Football inter county Championship 2020 Nov 23, 2020 11:24:29 GMT via mobile
Post by Mickmack on Nov 23, 2020 11:24:29 GMT
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Tipping point: Beams of light were provided to footballing communities of Tipperary and Cavan
about 5 hours ago
Nothing in sport beats the end of a famine. Not the last-minute goals, not the 80-yard tries. Not holing out from the fairway or a 170 check-out or a patient ride getting up on the line. All of those are great, some of them transcendent even. But they belong, for the most part, to the protagonist.
Much as we are all entitled to feel moved by Messi skipping around four tackles and turning the keeper into a lamp-post, it lacks a certain sense of belonging. On some level, because we are all immersed in sport and beauty and miracles, we might even claim some part of it as belonging to all humanity. Especially if it’s a Sunday evening and we’ve tied a few on. But it’s still his goal, or Barca’s goal, or Argentina’s goal.
The end of a famine is different. When a famine ends it’s about more than the famine-enders. They made it happen, yes. And it is because they did it will live on beyond them. It will be a line in their obituary when the time comes, and it will mean they are made men for as long as the famine is remembered.
But they’re only a part of it. The ones who came before them feel it just as deeply. More so, in some cases.
That’s what made Sunday in Páirc Uí Chaoimh and the Athletic Grounds such emotional affairs. Yes, there is an uncanny resonance in the 2020 All-Ireland semi-final line-up mirroring that of 1920, especially given the cloud of darkness enveloping both of those years, a centenary apart. But the beams of light provided to the footballing communities of Tipperary and Cavan by this one afternoon don’t have very much to do with ancient history. They find their meaning in much more recent struggles.
It was no surprise, therefore, to hear David Power so keen to talk about 85 years rather than 100 on Sunday. The Bloody Sunday commemorations fed into Tipperary’s first Munster title since 1935, but Power’s words were a reminder not to overdo it for the sake of a handy
Tipp are Munster champions because he and his father before him and the small but fiercely committed group of Tipperary football people got the show on the road and kept it on the road.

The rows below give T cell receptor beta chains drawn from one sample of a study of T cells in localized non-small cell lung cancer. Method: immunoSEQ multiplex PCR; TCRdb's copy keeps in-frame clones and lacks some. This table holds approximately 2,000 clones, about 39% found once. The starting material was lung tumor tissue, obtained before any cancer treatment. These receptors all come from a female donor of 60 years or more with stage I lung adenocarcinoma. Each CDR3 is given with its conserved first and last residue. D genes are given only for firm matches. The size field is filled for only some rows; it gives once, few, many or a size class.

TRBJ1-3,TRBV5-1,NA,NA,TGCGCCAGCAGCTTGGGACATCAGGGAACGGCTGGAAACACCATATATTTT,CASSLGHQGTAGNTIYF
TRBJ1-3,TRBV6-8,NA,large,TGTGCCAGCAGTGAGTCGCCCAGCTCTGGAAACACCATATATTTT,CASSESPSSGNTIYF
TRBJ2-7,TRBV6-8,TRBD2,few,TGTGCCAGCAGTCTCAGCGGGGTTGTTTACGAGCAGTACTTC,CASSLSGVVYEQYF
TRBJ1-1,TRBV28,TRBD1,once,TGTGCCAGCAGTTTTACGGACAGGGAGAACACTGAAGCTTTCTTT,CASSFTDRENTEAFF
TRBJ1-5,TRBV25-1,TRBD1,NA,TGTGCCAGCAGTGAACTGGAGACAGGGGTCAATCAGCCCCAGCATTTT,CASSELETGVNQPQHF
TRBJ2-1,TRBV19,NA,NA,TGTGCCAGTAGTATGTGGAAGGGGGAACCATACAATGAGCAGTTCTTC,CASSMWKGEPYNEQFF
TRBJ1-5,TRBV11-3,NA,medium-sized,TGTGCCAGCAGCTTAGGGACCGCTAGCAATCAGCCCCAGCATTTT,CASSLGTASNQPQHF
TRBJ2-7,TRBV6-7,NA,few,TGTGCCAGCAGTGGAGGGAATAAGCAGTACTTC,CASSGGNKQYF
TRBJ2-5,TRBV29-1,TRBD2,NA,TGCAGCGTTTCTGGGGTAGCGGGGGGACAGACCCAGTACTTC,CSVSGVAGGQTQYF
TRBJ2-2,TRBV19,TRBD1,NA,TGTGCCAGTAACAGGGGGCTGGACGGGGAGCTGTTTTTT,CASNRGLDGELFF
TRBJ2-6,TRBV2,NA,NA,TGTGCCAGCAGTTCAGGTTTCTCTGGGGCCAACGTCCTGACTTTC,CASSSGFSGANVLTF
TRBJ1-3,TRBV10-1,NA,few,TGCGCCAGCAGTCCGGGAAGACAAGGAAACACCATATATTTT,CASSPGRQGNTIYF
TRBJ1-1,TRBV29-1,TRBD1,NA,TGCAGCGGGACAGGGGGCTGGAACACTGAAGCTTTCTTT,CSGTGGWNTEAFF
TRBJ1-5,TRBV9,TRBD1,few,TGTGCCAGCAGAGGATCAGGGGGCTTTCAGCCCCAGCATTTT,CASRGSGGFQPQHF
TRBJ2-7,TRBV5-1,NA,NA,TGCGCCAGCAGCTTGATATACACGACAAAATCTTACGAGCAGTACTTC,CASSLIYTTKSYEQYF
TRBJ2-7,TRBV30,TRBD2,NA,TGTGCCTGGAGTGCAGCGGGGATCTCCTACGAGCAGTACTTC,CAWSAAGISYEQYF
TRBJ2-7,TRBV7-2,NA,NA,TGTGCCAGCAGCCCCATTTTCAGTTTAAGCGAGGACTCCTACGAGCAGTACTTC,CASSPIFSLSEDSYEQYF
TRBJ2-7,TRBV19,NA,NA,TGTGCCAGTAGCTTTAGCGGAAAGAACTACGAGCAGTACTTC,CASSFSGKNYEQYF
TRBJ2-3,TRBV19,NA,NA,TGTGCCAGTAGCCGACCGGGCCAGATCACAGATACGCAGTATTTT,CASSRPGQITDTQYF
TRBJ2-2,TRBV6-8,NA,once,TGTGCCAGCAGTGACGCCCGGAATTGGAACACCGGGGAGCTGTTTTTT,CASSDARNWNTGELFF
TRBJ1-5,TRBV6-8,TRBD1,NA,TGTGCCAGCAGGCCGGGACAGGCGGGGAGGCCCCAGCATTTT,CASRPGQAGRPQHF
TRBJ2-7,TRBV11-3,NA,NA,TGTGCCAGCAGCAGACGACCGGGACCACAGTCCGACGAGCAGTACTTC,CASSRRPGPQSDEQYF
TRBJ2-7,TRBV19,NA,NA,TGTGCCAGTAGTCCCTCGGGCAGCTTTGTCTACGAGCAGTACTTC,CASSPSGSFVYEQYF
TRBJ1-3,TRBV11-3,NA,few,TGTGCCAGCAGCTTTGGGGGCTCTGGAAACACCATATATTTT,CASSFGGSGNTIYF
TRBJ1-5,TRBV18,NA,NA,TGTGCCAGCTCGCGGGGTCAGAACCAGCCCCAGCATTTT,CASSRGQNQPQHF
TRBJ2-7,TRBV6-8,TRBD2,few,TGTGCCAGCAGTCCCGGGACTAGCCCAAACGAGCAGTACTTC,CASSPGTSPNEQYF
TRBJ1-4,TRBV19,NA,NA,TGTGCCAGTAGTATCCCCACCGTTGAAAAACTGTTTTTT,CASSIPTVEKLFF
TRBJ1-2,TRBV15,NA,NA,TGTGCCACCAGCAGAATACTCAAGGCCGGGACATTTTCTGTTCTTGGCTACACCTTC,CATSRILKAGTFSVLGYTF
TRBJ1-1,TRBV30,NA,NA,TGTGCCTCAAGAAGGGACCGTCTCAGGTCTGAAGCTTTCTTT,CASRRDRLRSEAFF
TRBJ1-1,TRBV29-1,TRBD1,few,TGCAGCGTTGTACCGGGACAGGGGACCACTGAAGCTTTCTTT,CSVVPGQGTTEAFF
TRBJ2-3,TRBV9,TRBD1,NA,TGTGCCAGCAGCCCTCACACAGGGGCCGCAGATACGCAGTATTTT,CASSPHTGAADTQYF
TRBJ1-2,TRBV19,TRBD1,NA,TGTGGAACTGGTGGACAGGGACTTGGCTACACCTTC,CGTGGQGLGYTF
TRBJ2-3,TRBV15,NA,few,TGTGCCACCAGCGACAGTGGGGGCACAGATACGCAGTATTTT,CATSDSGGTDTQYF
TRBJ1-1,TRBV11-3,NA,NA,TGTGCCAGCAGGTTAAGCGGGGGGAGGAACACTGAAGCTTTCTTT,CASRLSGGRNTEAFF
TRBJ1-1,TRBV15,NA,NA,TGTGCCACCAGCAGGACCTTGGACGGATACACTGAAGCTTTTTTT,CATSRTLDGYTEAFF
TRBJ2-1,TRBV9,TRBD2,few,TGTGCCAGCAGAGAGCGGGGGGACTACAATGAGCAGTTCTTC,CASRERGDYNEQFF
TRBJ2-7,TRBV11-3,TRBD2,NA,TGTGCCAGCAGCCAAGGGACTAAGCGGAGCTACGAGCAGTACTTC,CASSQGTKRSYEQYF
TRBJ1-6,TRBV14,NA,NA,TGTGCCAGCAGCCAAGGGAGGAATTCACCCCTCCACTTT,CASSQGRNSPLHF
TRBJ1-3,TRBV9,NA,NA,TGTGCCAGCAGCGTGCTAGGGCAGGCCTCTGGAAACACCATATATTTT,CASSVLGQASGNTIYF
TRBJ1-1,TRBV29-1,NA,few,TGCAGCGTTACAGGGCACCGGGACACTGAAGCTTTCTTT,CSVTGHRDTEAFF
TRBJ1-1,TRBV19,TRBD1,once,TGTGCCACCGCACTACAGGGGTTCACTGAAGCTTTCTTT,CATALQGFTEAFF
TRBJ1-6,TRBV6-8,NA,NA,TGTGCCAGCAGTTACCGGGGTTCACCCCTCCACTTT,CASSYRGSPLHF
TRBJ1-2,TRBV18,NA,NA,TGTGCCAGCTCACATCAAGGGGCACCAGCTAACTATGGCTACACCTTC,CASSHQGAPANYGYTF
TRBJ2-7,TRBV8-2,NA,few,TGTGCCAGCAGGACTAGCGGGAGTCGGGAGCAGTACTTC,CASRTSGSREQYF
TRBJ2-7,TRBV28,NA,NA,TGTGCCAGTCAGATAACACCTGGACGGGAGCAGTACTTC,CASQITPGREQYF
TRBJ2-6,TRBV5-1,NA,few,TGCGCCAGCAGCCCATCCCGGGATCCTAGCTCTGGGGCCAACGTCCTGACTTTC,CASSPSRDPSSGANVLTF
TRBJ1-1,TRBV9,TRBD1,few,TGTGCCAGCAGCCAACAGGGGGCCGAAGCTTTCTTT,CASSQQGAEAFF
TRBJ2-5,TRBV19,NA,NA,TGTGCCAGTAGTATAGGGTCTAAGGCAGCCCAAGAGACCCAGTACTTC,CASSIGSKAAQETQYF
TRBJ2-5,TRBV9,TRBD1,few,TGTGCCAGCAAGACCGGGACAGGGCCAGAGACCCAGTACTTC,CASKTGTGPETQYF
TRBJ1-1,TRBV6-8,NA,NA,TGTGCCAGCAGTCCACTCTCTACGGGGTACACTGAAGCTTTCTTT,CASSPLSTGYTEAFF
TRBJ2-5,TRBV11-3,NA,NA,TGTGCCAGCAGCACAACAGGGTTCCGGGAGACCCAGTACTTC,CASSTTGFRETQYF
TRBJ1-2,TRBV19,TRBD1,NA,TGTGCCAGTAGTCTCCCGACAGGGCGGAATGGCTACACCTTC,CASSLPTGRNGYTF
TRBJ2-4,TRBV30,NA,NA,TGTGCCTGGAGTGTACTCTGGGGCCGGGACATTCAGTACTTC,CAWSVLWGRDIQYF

My abiding memory of Power down the years is of seeing him standing outside Semple Stadium on big hurling days in the summer, shaking a bucket with Friends Of Tipperary Football on the side of it.
He would have been minor manager or under-21 manager at the time, and the people walking past him were invariably about to watch at least a few footballers who’d been through his hands walk in the parade for the hurlers.
Rattling his bucket for a few crumbs to keep his teams alive as a going concern was the kind of thing plenty of passers-by would admire. Good man David, fair play to you, keep it going. But to most of them he might as well have been collecting to save a rare species of badger. Tipp football? Well sure, if you’re into that kind of thing.
But he kept at it. And people like Pat Moroney and Mick O’Loughlin kept at it too. When Tipp got to the All-Ireland semi-final in 2016, we all went off in search of the football lifers, the folks down around south Tipperary who lived through all the hammerings and all the neglect and who were never drained of their faith.
Moroney did his time as a player, manager, selector and along with Power was a key driver of the development squads that were set up in 2007. The fruits of those squads are the Munster champions today, turning a page on 85 years when all they had was wishes and dreams. When I rang him in 2016, we talked a lot about structures and pathways and coaching and all that good stuff. But we talked a bit about magic and inspiration too.
“Back in 2010 they were stuck for someone to present medals to a west Tipperary under-14 team,” Moroney said. “They had nobody else so they asked me. So I said fine, but what will I talk to them about? I wanted something that might be relevant to them. I went off and photocopied the last Tipperary team that won an All-Ireland in 1920. I printed off copies for each of them, pictures with their names on them.
“And I said to them, ‘lads, in 10 years it will be 100 years since Tipp won an All-Ireland football title. Ye’ll be 24 or 25 years of age when the centenary comes around. We want to be there and see if we can win another one. And, lads, ye are the ones that we are depending to get us to Croke Park and do that job for us.’ You have to leave them with a message. You have to give them a goal. If you don’t aim high you won’t achieve.”
This is what made Sunday special. Cavan’s Ulster title is a salad day for them but football will never wither on the vine in Cavan. This year, next year, in a decade’s time, Cavan were going to find their way back to a provincial title. As they would say themselves, it’s bred into the hoors.
That kind of inevitability has never existed in Tipperary. Every kind of wind imaginable was against them – and will continue to be against them. Cork and Kerry will still be around in 2021 and beyond. So will Tipperary hurling. Happy and all as people will be at such a heart-warming tale, the continued success of the Tipperary footballers is in the interests of none of those three interested parties.
But on Sunday, 10 years after Pat Moroney told a group of 14-year-olds to think big, a few of them were on the panel that ended the famine. It belongs to the Tipp footballers, but it also belongs to 85 years’ worth of Pat Moroneys.